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SOS Rhino : In the News : Archived News : February 2001 : Team probes Tanzania rhino deaths

Team probes Tanzania rhino deaths

Associated Press
February 28, 2001

ARUSHA, Tanzania - U.S. and African wildlife experts are investigating the mysterious death of seven of the 17 rare black rhinoceros living in a Tanzanian wildlife sanctuary, an official said Wednesday.

The rhinos died in the 3,320-square mile Ngorongoro Conservation Area in northern Tanzania, five of them in May and two others in January, said Emmanuel Chausi, conservator for the area.

The conservation area, site of the Ngorongoro crater--the collapsed floor of an extinct volcano that is the rhino's habitat--has also seen several hundred other animals die during a prolonged drought.

Chausi said the 11-member team from the United States, Tanzania, Kenya and South Africa arrived last week to investigate the cause of death of the rhinos.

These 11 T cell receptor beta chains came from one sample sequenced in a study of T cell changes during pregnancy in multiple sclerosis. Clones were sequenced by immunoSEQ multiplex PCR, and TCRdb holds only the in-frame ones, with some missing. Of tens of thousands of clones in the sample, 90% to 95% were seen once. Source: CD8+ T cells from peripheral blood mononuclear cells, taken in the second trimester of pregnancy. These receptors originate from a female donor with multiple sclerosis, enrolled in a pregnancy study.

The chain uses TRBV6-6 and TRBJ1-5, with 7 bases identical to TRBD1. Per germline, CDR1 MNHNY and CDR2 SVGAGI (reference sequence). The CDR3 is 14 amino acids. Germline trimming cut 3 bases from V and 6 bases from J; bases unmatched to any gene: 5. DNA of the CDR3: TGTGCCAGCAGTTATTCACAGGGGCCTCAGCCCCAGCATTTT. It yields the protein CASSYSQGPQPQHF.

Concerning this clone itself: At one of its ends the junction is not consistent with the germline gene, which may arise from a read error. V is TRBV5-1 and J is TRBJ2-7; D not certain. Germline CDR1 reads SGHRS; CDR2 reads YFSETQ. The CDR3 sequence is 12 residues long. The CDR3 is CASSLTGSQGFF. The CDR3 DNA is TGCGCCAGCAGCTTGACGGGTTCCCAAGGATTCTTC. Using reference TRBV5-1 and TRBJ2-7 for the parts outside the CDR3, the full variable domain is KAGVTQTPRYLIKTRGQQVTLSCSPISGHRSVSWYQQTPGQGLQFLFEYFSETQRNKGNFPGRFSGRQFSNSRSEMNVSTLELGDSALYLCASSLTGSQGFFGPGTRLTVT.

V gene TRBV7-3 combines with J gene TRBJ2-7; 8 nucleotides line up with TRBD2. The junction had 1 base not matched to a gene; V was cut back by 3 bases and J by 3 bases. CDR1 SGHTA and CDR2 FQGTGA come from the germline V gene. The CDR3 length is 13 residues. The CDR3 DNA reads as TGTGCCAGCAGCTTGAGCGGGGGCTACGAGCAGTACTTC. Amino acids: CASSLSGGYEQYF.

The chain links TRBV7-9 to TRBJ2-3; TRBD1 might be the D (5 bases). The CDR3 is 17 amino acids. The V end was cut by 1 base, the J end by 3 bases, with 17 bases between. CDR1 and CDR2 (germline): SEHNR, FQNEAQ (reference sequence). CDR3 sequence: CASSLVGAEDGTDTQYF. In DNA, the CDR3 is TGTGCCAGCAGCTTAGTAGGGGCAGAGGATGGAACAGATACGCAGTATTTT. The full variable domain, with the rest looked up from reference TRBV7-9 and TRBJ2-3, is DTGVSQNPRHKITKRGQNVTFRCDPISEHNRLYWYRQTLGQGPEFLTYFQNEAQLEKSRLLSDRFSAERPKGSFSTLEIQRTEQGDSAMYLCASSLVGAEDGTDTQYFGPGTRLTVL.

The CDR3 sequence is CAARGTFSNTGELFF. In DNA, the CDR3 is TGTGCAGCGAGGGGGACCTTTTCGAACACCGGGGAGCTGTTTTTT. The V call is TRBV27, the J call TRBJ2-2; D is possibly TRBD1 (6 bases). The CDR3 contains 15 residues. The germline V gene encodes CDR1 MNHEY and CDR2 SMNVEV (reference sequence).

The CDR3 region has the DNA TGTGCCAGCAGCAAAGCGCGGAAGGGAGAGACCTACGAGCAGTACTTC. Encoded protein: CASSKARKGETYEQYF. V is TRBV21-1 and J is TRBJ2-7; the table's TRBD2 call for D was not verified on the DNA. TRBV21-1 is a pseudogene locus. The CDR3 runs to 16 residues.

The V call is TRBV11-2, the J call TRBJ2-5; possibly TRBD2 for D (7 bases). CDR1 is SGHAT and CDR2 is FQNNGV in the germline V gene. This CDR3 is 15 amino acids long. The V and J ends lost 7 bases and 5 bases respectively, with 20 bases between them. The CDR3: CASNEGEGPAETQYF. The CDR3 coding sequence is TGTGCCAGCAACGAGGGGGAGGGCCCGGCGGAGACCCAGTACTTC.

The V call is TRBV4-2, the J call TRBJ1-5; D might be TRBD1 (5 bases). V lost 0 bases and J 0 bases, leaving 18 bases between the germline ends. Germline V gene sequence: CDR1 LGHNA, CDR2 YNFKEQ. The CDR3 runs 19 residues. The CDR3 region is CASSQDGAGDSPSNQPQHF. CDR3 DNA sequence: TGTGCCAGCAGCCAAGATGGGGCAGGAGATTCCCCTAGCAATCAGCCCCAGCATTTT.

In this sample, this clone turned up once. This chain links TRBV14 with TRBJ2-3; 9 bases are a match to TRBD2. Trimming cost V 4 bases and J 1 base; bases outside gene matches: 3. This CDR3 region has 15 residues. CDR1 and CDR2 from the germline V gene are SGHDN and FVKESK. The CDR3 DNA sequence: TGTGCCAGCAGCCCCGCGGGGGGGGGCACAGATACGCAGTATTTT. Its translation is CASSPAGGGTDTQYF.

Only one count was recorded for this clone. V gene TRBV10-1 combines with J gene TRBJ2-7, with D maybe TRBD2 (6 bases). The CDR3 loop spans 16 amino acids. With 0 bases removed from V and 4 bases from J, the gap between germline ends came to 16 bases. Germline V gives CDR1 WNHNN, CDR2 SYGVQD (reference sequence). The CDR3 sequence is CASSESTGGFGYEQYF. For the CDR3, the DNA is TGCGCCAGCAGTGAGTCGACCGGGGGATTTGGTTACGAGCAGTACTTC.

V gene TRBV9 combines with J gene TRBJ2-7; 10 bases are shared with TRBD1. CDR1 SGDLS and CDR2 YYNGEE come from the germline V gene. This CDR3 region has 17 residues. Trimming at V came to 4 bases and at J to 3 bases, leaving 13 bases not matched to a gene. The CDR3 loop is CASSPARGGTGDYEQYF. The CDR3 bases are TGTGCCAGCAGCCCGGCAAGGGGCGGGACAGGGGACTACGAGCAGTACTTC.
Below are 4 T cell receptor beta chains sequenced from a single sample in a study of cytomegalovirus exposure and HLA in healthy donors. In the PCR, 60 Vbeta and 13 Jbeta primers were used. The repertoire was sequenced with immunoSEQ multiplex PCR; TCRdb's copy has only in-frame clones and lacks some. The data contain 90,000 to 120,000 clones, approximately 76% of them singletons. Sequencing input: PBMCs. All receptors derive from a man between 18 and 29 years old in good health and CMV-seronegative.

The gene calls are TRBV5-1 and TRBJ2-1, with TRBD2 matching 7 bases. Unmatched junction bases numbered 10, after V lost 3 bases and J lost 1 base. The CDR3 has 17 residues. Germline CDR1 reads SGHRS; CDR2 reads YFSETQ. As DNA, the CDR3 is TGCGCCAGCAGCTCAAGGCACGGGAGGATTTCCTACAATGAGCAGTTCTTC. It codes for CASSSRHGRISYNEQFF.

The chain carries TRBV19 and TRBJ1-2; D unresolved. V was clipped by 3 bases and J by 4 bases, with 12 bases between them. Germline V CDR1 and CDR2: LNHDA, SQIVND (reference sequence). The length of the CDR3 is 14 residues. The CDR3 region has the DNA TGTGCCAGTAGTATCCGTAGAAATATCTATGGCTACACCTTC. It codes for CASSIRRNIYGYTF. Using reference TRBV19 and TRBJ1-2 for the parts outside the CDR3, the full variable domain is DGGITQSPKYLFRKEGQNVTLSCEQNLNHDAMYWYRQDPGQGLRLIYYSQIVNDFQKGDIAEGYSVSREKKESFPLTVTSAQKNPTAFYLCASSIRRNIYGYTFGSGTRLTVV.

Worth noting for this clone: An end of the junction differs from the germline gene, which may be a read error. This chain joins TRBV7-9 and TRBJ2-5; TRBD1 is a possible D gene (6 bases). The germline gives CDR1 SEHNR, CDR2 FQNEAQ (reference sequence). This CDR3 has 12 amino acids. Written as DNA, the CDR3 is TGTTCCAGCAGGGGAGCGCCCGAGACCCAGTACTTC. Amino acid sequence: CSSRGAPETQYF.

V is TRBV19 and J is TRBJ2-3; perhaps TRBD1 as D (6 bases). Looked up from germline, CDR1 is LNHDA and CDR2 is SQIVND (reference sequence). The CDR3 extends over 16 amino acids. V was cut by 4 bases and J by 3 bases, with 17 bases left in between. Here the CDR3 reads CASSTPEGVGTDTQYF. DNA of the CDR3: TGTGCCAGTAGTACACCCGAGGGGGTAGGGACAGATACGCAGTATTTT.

''We don't know source of the deaths, but early samples indicate that it is Babesiosis,'' he said.

The tick-borne disease is caused by the Babesia parasite that attacks red blood cells that supply oxygen to animals. Babesiosis is common in animals but rare in humans.

Lack of water from the drought is believed to have killed the other animals, including 323 Cape buffalo, 193 wildebeest, 69 zebra, three antelope and three hippopotamus. The remains of the animals were found near water sources.

The total number of black rhinos across southern and eastern Africa was about 65,000 in 1970 but hunting left only some 2,300 alive in the early 1990s. Since then conservation efforts have brought their numbers to around 2,700.



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